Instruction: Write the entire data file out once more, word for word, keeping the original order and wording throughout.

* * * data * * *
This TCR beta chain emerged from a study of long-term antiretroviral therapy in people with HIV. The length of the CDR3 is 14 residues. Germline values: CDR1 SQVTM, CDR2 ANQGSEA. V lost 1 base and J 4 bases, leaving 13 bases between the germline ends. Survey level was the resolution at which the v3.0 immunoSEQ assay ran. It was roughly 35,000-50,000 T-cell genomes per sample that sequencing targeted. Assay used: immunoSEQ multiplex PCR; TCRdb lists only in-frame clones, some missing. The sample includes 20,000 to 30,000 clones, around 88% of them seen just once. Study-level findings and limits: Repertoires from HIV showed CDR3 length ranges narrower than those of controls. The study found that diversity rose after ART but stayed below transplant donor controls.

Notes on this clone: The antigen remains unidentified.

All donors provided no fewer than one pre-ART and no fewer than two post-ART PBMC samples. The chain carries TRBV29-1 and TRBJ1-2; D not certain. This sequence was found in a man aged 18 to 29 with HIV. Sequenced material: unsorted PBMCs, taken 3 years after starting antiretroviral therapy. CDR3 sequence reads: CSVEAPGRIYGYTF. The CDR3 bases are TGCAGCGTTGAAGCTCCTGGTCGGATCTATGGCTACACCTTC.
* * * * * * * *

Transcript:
This TCR beta chain emerged from a study of long-term antiretroviral therapy in people with HIV. The length of the CDR3 is 14 residues. Germline values: CDR1 SQVTM, CDR2 ANQGSEA. V lost 1 base and J 4 bases, leaving 13 bases between the germline ends. Survey level was the resolution at which the v3.0 immunoSEQ assay ran. It was roughly 35,000-50,000 T-cell genomes per sample that sequencing targeted. Assay used: immunoSEQ multiplex PCR; TCRdb lists only in-frame clones, some missing. The sample includes 20,000 to 30,000 clones, around 88% of them seen just once. Study-level findings and limits: Repertoires from HIV showed CDR3 length ranges narrower than those of controls. The study found that diversity rose after ART but stayed below transplant donor controls.

Notes on this clone: The antigen remains unidentified.

All donors provided no fewer than one pre-ART and no fewer than two post-ART PBMC samples. The chain carries TRBV29-1 and TRBJ1-2; D not certain. This sequence was found in a man aged 18 to 29 with HIV. Sequenced material: unsorted PBMCs, taken 3 years after starting antiretroviral therapy. CDR3 sequence reads: CSVEAPGRIYGYTF. The CDR3 bases are TGCAGCGTTGAAGCTCCTGGTCGGATCTATGGCTACACCTTC.